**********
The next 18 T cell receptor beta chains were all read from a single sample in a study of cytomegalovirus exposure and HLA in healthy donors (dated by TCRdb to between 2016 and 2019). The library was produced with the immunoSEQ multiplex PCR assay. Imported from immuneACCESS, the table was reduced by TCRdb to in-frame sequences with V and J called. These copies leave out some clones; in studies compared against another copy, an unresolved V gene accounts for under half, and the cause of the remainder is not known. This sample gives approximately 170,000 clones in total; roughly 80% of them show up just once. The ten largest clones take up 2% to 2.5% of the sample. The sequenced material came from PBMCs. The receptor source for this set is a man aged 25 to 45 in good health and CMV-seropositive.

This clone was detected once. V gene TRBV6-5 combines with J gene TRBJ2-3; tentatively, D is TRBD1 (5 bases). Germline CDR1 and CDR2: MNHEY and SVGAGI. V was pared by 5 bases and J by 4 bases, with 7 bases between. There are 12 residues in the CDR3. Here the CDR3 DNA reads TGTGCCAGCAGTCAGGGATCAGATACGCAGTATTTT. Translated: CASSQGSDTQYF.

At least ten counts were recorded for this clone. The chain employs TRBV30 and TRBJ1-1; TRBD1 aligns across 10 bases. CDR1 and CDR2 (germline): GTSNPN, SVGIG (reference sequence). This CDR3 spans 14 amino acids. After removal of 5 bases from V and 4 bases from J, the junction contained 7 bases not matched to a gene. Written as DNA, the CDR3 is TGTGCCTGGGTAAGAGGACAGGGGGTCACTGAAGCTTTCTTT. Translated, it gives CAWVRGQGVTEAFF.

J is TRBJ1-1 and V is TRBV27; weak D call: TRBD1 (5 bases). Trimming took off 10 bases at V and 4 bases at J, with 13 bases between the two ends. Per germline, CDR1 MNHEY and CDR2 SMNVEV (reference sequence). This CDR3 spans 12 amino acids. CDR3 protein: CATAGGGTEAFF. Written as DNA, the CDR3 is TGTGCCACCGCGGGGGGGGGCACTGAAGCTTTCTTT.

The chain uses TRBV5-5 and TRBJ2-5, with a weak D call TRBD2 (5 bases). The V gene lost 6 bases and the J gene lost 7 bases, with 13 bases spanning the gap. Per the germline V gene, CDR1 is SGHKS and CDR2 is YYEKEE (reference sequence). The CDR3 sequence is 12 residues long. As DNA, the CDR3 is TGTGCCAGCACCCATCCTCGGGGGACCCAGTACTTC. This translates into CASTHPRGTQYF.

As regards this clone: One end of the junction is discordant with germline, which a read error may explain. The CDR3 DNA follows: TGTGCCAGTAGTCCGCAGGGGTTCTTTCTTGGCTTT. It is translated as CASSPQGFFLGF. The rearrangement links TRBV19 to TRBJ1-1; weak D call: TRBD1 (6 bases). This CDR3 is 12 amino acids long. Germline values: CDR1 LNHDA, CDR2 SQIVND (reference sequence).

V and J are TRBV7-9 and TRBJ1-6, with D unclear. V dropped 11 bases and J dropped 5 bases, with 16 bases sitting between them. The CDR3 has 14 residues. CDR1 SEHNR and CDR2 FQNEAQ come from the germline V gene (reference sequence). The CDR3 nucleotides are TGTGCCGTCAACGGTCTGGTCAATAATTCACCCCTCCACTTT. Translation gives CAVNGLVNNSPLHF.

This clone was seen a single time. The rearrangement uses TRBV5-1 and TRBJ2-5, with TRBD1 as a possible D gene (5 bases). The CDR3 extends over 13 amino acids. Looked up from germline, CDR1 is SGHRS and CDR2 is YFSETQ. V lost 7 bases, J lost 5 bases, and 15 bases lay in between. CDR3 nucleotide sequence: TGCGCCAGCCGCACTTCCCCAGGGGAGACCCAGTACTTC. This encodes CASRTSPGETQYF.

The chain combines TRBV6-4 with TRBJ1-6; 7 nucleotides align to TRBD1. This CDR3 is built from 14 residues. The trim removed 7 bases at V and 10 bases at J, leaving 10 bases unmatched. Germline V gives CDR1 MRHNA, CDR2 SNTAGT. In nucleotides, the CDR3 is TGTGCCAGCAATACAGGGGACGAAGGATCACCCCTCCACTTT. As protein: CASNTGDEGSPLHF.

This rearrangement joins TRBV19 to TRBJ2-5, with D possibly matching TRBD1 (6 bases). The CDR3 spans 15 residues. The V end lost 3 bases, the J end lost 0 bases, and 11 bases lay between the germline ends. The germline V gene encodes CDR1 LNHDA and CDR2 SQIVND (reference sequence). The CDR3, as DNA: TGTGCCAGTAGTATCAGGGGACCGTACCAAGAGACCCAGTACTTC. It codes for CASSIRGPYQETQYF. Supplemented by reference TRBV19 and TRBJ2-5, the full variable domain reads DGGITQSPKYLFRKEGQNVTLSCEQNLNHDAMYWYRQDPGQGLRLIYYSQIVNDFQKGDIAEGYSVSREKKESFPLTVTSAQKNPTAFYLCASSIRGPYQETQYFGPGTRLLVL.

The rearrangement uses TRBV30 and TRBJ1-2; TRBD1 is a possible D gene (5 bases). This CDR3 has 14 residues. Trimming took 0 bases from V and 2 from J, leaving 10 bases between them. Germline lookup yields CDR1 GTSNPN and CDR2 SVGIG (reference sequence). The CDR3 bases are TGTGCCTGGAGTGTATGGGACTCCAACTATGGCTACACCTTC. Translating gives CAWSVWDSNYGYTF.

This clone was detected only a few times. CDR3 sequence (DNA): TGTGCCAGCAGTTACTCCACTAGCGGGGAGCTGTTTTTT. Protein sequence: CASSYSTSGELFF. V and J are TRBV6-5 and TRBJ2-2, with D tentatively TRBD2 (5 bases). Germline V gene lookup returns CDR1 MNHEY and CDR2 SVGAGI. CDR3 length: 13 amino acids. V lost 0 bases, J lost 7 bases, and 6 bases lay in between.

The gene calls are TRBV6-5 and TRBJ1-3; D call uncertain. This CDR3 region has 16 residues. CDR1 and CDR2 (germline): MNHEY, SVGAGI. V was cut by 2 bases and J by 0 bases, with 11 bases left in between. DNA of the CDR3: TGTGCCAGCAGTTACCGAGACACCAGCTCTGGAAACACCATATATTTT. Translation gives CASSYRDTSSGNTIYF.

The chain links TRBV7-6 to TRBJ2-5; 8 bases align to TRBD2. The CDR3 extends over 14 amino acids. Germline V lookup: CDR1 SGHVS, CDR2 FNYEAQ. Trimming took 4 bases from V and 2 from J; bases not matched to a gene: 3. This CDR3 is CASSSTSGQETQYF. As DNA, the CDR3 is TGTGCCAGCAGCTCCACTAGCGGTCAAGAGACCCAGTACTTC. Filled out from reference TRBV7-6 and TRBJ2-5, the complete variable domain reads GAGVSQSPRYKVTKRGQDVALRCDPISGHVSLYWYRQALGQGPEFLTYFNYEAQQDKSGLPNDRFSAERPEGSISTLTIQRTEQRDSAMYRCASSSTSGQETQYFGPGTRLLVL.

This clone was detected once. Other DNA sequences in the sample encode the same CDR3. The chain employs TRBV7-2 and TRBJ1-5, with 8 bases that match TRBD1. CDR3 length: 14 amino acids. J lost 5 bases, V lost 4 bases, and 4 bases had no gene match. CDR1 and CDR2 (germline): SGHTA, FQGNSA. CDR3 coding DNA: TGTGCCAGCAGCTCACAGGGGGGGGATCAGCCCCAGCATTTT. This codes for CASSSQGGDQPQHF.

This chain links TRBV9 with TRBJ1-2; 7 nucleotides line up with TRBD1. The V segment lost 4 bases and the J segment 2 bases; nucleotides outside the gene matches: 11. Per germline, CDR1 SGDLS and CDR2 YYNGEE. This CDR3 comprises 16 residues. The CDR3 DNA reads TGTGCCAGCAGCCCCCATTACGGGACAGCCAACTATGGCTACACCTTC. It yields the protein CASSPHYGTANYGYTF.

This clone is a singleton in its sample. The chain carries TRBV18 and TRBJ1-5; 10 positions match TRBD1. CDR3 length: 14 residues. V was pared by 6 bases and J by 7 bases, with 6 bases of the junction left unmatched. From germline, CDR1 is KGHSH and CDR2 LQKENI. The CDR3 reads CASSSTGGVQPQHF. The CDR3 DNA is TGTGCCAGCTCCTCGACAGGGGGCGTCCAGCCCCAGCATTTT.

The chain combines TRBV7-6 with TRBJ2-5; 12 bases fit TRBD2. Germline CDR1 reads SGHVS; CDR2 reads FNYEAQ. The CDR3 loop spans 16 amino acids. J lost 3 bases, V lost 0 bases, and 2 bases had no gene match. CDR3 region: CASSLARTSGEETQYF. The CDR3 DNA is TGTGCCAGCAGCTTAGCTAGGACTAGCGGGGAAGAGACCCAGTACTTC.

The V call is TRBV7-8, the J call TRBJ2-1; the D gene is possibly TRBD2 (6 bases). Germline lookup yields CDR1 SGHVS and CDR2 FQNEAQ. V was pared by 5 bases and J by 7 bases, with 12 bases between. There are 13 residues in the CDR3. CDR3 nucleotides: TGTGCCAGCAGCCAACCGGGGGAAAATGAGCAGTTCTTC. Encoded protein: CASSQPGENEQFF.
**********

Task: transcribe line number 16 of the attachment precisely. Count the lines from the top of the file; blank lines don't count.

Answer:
This chain links TRBV9 with TRBJ1-2; 7 nucleotides line up with TRBD1. The V segment lost 4 bases and the J segment 2 bases; nucleotides outside the gene matches: 11. Per germline, CDR1 SGDLS and CDR2 YYNGEE. This CDR3 comprises 16 residues. The CDR3 DNA reads TGTGCCAGCAGCCCCCATTACGGGACAGCCAACTATGGCTACACCTTC. It yields the protein CASSPHYGTANYGYTF.